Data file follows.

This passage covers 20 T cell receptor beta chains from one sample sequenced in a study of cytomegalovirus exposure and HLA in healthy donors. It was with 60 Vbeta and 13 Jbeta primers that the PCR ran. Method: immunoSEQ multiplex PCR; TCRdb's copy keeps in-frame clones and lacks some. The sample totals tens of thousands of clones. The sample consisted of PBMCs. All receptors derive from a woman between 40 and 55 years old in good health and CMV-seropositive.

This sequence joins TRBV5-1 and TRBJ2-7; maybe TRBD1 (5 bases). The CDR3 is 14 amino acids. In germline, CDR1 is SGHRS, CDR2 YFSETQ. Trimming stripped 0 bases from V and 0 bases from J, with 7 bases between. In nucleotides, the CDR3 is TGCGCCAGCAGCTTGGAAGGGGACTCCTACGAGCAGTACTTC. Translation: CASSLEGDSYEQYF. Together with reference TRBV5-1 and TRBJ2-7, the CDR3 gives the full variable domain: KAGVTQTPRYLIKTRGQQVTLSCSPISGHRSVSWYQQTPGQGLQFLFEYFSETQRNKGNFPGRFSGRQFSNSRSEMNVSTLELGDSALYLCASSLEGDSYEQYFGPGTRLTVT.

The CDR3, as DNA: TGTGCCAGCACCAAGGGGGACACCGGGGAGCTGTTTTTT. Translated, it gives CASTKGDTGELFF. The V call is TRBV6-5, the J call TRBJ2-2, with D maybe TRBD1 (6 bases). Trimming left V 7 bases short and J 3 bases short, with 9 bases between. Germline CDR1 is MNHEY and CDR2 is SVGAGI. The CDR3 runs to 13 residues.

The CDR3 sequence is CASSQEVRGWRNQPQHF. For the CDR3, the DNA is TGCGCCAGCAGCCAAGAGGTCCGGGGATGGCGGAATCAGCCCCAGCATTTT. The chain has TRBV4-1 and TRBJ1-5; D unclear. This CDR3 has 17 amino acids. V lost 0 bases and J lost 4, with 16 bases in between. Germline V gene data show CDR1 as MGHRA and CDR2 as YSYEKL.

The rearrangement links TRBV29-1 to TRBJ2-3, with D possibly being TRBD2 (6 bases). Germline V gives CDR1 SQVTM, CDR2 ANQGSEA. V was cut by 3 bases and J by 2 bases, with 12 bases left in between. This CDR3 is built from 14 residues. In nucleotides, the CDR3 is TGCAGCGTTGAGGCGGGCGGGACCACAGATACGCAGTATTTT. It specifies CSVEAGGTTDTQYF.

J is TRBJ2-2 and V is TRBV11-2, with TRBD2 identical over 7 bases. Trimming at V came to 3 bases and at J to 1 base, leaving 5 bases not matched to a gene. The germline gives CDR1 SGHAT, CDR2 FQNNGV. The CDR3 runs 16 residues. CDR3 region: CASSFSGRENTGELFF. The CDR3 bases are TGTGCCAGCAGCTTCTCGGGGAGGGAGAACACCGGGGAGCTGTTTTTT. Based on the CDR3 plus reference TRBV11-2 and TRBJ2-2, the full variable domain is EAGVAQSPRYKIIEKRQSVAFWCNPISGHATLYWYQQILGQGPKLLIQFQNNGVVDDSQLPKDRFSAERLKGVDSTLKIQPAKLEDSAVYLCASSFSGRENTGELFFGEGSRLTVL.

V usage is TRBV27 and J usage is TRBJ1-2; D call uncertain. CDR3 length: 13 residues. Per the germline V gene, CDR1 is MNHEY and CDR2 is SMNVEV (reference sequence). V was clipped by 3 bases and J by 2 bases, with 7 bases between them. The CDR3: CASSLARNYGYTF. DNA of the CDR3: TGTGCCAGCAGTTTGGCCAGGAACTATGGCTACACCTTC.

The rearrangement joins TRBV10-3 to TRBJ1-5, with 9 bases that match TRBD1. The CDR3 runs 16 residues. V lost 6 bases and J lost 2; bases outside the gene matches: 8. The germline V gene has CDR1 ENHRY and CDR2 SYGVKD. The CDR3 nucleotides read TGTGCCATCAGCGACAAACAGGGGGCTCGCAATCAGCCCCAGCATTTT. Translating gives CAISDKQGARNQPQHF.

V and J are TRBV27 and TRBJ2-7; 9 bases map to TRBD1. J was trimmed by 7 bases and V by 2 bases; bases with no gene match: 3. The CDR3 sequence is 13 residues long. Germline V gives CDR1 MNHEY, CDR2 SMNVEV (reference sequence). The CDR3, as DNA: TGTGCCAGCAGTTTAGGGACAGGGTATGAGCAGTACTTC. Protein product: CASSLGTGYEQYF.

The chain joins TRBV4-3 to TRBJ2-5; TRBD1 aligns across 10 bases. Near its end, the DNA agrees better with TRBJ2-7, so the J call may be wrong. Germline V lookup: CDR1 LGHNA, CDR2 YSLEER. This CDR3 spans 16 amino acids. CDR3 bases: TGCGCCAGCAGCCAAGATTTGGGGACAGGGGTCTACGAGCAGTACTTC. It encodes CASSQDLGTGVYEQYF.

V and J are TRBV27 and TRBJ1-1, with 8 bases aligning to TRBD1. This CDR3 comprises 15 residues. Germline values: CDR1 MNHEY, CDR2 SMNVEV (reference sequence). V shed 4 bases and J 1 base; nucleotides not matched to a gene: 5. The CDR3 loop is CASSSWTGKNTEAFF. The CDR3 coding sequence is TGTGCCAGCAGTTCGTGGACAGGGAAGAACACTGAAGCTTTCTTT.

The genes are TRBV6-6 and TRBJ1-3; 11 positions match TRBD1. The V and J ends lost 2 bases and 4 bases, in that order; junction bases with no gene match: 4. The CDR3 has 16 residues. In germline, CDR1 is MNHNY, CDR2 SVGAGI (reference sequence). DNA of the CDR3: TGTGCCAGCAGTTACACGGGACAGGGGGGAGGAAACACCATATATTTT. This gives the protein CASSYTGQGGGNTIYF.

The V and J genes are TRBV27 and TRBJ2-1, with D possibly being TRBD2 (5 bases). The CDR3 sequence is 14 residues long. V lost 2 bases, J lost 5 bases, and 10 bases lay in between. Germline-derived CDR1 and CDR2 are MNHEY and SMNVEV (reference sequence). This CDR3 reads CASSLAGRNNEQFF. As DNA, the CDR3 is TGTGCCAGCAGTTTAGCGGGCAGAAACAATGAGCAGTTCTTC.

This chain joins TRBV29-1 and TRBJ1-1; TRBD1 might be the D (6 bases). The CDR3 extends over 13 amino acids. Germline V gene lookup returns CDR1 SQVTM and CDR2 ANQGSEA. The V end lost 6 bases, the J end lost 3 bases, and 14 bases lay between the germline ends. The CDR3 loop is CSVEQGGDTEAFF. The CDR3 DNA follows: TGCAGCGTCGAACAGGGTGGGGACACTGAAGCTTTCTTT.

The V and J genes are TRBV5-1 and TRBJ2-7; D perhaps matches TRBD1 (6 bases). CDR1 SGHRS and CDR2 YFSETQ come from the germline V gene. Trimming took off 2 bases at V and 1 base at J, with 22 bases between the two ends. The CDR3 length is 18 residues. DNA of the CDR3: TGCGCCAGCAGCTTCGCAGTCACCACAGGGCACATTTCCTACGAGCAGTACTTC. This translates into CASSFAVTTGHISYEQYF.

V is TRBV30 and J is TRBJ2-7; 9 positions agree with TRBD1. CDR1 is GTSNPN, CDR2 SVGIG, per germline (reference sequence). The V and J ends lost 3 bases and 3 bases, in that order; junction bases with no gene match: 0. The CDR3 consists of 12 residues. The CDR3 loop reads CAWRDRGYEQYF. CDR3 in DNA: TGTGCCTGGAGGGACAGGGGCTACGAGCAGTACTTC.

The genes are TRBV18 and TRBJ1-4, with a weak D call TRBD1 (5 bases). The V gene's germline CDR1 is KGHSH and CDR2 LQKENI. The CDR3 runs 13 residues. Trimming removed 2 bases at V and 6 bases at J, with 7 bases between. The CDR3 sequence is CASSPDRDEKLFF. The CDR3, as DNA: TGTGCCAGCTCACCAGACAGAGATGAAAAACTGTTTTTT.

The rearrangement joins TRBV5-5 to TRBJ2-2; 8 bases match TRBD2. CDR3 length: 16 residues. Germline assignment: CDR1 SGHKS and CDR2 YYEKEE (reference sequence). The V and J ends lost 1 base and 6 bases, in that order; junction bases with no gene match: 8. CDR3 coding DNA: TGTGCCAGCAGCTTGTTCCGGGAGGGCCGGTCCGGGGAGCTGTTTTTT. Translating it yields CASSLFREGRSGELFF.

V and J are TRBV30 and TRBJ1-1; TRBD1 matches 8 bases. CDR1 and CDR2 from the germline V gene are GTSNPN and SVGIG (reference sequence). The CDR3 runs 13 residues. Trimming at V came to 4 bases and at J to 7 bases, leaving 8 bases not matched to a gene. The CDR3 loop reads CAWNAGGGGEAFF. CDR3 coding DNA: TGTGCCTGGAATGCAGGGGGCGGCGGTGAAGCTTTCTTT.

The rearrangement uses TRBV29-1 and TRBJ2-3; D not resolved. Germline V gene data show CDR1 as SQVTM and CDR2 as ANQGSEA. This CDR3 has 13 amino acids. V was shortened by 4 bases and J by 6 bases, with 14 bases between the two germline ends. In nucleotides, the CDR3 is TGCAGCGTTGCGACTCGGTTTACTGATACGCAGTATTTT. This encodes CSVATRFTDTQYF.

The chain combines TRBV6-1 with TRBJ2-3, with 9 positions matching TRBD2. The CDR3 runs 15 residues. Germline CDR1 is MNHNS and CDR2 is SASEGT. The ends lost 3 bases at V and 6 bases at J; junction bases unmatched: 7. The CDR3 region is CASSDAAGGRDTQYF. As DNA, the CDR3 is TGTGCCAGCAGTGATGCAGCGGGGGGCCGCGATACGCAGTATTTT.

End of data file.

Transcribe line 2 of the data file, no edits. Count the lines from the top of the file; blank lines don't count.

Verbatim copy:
This sequence joins TRBV5-1 and TRBJ2-7; maybe TRBD1 (5 bases). The CDR3 is 14 amino acids. In germline, CDR1 is SGHRS, CDR2 YFSETQ. Trimming stripped 0 bases from V and 0 bases from J, with 7 bases between. In nucleotides, the CDR3 is TGCGCCAGCAGCTTGGAAGGGGACTCCTACGAGCAGTACTTC. Translation: CASSLEGDSYEQYF. Together with reference TRBV5-1 and TRBJ2-7, the CDR3 gives the full variable domain: KAGVTQTPRYLIKTRGQQVTLSCSPISGHRSVSWYQQTPGQGLQFLFEYFSETQRNKGNFPGRFSGRQFSNSRSEMNVSTLELGDSALYLCASSLEGDSYEQYFGPGTRLTVT.